There is no doubt Sen. Marco Rubio (R-Fla.), once thought to be overshadowed and rendered to the sidelines by Jeb Bush, is on a roll. He is getting favorable press. He is wowing donors. He is taking strong stands on foreign policy. And he is not alienating any segment of the party. While not yet surging in the polls, we know enough to recognize they are not yet predictive of much. Moreover, it may be to his advantage to see an artificial battle between “top tier” candidates Jeb Bush and Wisconsin Gov. Scott Walker in which they point out each other’s flaws and take the brunt of the media attention.

Why is it that so many people think Rubio has such potential? There are at least seven reasons.

1. His strong suit is foreign policy and the 2016 election may be the most focused on foreign policy in our lifetime. He knows his stuff and can deliver his message with crispness and passion.

2. He is the most dynamic speaker in the GOP. Period.

3.  The worse Hillary Clinton looks, the more the GOP may appreciate the contrast he provides — young, endearing, not wealthy, no sense of entitlement. At CPAC when he said, “America doesn’t owe me anything. But I have a debt to America that I’ll never be able to repay,” it was about as far from the Clintonian imperiousness as one can get.

4.  He has something to say on domestic policy other than cutting marginal rates. As others have noted, his expansive agenda very much rooted in reform conservatism makes him the most intellectually creative Republican out there.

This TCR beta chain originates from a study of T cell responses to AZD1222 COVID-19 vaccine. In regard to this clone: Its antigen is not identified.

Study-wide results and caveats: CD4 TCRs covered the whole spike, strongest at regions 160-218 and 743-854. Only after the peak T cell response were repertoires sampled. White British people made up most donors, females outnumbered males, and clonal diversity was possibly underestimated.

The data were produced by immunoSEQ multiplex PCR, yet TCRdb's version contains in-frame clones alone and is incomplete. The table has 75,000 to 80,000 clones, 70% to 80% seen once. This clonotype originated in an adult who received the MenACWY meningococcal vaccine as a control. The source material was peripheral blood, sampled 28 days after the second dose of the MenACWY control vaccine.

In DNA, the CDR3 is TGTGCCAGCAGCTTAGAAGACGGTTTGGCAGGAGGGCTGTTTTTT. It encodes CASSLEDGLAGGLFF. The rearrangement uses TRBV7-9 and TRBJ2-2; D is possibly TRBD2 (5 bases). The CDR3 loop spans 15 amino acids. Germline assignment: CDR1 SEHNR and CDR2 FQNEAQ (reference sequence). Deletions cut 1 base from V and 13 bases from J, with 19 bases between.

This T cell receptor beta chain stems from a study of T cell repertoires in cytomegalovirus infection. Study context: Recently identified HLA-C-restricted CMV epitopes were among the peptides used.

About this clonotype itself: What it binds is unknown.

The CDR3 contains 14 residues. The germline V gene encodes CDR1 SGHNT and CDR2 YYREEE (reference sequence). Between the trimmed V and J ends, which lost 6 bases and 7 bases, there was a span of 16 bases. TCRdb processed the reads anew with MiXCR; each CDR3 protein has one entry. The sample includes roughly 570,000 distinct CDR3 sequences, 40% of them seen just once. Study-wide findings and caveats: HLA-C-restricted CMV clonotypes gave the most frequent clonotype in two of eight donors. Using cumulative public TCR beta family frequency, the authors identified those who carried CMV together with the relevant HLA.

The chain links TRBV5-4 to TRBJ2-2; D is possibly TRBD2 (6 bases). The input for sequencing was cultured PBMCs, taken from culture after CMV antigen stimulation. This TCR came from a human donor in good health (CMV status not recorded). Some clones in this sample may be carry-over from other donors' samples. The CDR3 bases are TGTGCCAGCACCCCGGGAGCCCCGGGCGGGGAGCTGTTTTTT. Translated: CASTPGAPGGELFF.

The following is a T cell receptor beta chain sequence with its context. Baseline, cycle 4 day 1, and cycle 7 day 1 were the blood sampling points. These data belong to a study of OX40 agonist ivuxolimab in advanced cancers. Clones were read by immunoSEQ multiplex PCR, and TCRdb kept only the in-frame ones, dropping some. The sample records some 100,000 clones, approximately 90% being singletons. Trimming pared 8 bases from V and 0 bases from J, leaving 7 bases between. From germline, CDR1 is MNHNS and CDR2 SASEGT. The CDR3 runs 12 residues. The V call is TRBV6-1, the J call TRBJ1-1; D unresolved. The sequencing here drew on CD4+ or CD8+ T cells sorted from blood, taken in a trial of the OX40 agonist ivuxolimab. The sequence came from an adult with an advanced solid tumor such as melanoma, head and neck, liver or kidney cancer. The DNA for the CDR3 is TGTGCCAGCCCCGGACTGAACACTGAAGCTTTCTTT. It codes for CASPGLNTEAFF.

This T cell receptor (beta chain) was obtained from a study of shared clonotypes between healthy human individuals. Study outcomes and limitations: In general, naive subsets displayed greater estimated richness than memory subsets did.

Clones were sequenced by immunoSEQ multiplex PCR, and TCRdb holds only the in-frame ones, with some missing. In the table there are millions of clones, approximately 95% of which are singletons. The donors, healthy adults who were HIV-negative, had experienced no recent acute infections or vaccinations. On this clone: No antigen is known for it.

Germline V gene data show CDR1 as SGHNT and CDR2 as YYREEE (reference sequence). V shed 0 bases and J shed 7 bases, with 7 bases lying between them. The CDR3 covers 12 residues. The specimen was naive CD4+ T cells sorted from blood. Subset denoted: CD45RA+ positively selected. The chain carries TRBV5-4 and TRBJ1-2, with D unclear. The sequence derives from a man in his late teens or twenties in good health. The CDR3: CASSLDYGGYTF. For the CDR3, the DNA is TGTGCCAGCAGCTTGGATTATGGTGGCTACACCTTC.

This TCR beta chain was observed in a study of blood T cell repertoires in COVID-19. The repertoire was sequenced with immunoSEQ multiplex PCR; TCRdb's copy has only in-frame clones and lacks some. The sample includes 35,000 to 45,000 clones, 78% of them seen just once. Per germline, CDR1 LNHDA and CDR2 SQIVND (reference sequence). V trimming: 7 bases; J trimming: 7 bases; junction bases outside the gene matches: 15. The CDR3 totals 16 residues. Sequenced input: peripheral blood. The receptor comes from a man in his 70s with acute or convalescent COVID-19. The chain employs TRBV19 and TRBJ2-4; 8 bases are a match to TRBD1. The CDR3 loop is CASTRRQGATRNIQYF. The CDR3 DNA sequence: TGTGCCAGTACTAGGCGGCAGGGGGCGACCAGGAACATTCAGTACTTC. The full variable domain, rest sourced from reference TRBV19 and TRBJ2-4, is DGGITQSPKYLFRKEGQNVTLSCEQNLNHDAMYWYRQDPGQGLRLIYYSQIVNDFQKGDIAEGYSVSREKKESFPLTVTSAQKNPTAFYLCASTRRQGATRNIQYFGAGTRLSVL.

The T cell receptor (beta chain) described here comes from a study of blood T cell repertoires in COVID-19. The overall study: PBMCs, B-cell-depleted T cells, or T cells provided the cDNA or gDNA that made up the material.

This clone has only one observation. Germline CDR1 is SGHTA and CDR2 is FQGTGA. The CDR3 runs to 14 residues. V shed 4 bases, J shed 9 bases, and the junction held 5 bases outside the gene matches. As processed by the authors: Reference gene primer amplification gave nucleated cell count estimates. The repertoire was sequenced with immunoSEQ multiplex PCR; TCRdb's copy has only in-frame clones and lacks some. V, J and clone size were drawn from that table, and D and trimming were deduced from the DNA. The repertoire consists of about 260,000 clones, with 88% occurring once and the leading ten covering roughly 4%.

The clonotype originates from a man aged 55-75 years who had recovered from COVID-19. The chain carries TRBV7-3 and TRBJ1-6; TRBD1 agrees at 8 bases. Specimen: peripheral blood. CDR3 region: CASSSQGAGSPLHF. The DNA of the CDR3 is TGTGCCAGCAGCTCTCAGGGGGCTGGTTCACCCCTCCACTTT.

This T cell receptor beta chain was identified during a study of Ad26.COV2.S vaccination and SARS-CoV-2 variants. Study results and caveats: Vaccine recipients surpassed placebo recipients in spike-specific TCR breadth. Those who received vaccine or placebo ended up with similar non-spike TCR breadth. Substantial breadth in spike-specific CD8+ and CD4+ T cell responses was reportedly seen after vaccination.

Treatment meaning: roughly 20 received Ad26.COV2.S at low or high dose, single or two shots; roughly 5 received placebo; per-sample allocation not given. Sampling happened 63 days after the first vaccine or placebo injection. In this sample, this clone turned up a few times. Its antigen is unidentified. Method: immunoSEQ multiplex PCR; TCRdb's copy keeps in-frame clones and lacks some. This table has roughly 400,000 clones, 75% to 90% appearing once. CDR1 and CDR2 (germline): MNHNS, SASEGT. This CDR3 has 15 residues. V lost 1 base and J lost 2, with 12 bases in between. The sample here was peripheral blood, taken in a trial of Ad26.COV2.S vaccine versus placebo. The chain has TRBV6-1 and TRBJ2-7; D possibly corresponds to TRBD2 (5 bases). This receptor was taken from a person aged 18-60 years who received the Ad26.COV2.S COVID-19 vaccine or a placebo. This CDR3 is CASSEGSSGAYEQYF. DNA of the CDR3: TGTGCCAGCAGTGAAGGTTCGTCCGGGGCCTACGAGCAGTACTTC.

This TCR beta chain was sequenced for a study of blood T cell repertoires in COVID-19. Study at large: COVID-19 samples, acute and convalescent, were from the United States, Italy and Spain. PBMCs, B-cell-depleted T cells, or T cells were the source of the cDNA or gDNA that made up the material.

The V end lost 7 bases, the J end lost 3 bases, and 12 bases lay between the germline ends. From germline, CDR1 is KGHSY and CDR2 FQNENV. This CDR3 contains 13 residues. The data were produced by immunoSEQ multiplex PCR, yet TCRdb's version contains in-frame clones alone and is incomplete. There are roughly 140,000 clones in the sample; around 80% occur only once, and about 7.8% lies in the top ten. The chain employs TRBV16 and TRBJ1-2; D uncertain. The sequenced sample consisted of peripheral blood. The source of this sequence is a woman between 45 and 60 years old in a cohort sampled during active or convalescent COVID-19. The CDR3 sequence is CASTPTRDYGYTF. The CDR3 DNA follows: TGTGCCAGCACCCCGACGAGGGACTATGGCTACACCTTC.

5.  With a low-key delivery, he can be funny and self-deprecating. Several of the other candidates seem like pompous stuffed shirts or else dour by comparison.

6. He is forceful without seeming mean or petty. If the party is looking for someone with a happy countenance he is one of the happier warriors.

7. With Jeb in the race (also with a pro-immigration reform stance) and Rubio’s emphasis on border security first, Rubio’s role in immigration reform legislation does not seem to be a nonstarter. By contrast, the promise of luring Hispanic voters into the race pleases voters most concerned about electability.

Like every candidate he has weaknesses, and some of them are the flip side of his strengths. With youth comes less experience and with a friendly demeanor come questions about his toughness and ability to throw a punch. But politics is graded on a scale. And with concerns — real or imagined — about Bush and Walker, Rubio may well be the candidate best positioned to move up if/when one or both falter. There is no Rubio “fatigue” or concerns about his grasp of foreign policy. He has stuck to his guns on immigration (willing to address border security first, but ready to reform the system and deal with those already here). His biggest challenge may be in finding an early primary where he can do well, but if he makes it through February 2016 he will be formidable.

UPDATE: A Rubio supporter points out that Rubio has a total of 14 years of elective experience in local, state and federal government. While in the Florida state legislature for eight and a half years, eight of these were in leadership posts. The supporter also argues that Rubio ran a staff of 300 employees as speaker of the state House. People can debate the extent of his executive experience, but he would be wise to make his case and talk about his major accomplishments before he got to the U.S. Senate.